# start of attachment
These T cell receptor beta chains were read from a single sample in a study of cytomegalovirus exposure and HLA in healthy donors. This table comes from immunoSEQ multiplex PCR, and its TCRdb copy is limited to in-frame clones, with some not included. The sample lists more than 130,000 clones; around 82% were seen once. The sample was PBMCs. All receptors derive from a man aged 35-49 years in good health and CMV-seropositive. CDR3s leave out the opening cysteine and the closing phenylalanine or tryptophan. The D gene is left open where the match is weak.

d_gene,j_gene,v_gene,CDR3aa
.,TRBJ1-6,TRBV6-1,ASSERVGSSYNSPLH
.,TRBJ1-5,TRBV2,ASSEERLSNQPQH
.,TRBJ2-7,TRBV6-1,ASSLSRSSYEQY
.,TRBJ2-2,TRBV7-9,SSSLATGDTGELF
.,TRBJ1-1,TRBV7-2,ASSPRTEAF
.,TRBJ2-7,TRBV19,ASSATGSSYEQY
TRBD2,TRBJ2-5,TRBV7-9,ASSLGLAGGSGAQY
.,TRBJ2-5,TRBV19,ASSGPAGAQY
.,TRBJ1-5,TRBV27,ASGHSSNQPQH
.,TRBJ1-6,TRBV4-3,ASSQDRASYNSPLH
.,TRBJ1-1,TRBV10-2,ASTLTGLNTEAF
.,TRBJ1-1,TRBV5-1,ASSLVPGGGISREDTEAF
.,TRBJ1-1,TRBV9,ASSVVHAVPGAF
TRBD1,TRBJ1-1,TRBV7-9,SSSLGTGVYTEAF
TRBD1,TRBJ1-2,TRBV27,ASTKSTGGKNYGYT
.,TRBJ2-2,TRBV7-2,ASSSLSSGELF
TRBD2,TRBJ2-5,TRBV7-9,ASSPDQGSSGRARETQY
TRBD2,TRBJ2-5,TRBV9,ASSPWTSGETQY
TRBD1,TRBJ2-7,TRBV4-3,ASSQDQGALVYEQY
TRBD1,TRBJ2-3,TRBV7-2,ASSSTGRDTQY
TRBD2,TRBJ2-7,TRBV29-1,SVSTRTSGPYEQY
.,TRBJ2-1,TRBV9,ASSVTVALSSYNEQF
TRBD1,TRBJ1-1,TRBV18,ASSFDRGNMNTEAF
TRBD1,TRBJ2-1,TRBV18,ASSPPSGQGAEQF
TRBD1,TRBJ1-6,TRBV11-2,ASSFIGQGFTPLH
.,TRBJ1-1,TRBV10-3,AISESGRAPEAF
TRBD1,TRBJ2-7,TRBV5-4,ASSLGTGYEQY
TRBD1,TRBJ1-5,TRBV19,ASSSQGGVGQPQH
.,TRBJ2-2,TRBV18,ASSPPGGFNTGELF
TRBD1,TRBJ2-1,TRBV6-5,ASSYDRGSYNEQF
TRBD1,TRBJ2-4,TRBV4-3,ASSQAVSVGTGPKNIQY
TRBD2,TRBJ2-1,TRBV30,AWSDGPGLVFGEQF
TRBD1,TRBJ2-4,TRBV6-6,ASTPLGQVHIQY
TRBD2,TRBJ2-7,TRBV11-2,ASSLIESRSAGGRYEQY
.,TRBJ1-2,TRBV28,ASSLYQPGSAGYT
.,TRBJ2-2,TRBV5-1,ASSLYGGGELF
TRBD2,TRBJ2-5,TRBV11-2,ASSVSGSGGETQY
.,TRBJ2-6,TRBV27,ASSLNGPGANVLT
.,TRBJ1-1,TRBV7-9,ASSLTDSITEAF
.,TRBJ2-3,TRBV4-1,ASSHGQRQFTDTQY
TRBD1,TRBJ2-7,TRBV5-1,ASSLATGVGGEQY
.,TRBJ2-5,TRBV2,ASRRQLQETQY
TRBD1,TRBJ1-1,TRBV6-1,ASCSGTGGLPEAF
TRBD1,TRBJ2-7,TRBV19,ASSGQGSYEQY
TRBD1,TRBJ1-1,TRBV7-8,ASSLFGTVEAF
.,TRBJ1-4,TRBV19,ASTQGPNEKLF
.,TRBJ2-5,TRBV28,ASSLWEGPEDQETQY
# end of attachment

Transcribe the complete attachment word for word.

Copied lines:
These T cell receptor beta chains were read from a single sample in a study of cytomegalovirus exposure and HLA in healthy donors. This table comes from immunoSEQ multiplex PCR, and its TCRdb copy is limited to in-frame clones, with some not included. The sample lists more than 130,000 clones; around 82% were seen once. The sample was PBMCs. All receptors derive from a man aged 35-49 years in good health and CMV-seropositive. CDR3s leave out the opening cysteine and the closing phenylalanine or tryptophan. The D gene is left open where the match is weak.

d_gene,j_gene,v_gene,CDR3aa
.,TRBJ1-6,TRBV6-1,ASSERVGSSYNSPLH
.,TRBJ1-5,TRBV2,ASSEERLSNQPQH
.,TRBJ2-7,TRBV6-1,ASSLSRSSYEQY
.,TRBJ2-2,TRBV7-9,SSSLATGDTGELF
.,TRBJ1-1,TRBV7-2,ASSPRTEAF
.,TRBJ2-7,TRBV19,ASSATGSSYEQY
TRBD2,TRBJ2-5,TRBV7-9,ASSLGLAGGSGAQY
.,TRBJ2-5,TRBV19,ASSGPAGAQY
.,TRBJ1-5,TRBV27,ASGHSSNQPQH
.,TRBJ1-6,TRBV4-3,ASSQDRASYNSPLH
.,TRBJ1-1,TRBV10-2,ASTLTGLNTEAF
.,TRBJ1-1,TRBV5-1,ASSLVPGGGISREDTEAF
.,TRBJ1-1,TRBV9,ASSVVHAVPGAF
TRBD1,TRBJ1-1,TRBV7-9,SSSLGTGVYTEAF
TRBD1,TRBJ1-2,TRBV27,ASTKSTGGKNYGYT
.,TRBJ2-2,TRBV7-2,ASSSLSSGELF
TRBD2,TRBJ2-5,TRBV7-9,ASSPDQGSSGRARETQY
TRBD2,TRBJ2-5,TRBV9,ASSPWTSGETQY
TRBD1,TRBJ2-7,TRBV4-3,ASSQDQGALVYEQY
TRBD1,TRBJ2-3,TRBV7-2,ASSSTGRDTQY
TRBD2,TRBJ2-7,TRBV29-1,SVSTRTSGPYEQY
.,TRBJ2-1,TRBV9,ASSVTVALSSYNEQF
TRBD1,TRBJ1-1,TRBV18,ASSFDRGNMNTEAF
TRBD1,TRBJ2-1,TRBV18,ASSPPSGQGAEQF
TRBD1,TRBJ1-6,TRBV11-2,ASSFIGQGFTPLH
.,TRBJ1-1,TRBV10-3,AISESGRAPEAF
TRBD1,TRBJ2-7,TRBV5-4,ASSLGTGYEQY
TRBD1,TRBJ1-5,TRBV19,ASSSQGGVGQPQH
.,TRBJ2-2,TRBV18,ASSPPGGFNTGELF
TRBD1,TRBJ2-1,TRBV6-5,ASSYDRGSYNEQF
TRBD1,TRBJ2-4,TRBV4-3,ASSQAVSVGTGPKNIQY
TRBD2,TRBJ2-1,TRBV30,AWSDGPGLVFGEQF
TRBD1,TRBJ2-4,TRBV6-6,ASTPLGQVHIQY
TRBD2,TRBJ2-7,TRBV11-2,ASSLIESRSAGGRYEQY
.,TRBJ1-2,TRBV28,ASSLYQPGSAGYT
.,TRBJ2-2,TRBV5-1,ASSLYGGGELF
TRBD2,TRBJ2-5,TRBV11-2,ASSVSGSGGETQY
.,TRBJ2-6,TRBV27,ASSLNGPGANVLT
.,TRBJ1-1,TRBV7-9,ASSLTDSITEAF
.,TRBJ2-3,TRBV4-1,ASSHGQRQFTDTQY
TRBD1,TRBJ2-7,TRBV5-1,ASSLATGVGGEQY
.,TRBJ2-5,TRBV2,ASRRQLQETQY
TRBD1,TRBJ1-1,TRBV6-1,ASCSGTGGLPEAF
TRBD1,TRBJ2-7,TRBV19,ASSGQGSYEQY
TRBD1,TRBJ1-1,TRBV7-8,ASSLFGTVEAF
.,TRBJ1-4,TRBV19,ASTQGPNEKLF
.,TRBJ2-5,TRBV28,ASSLWEGPEDQETQY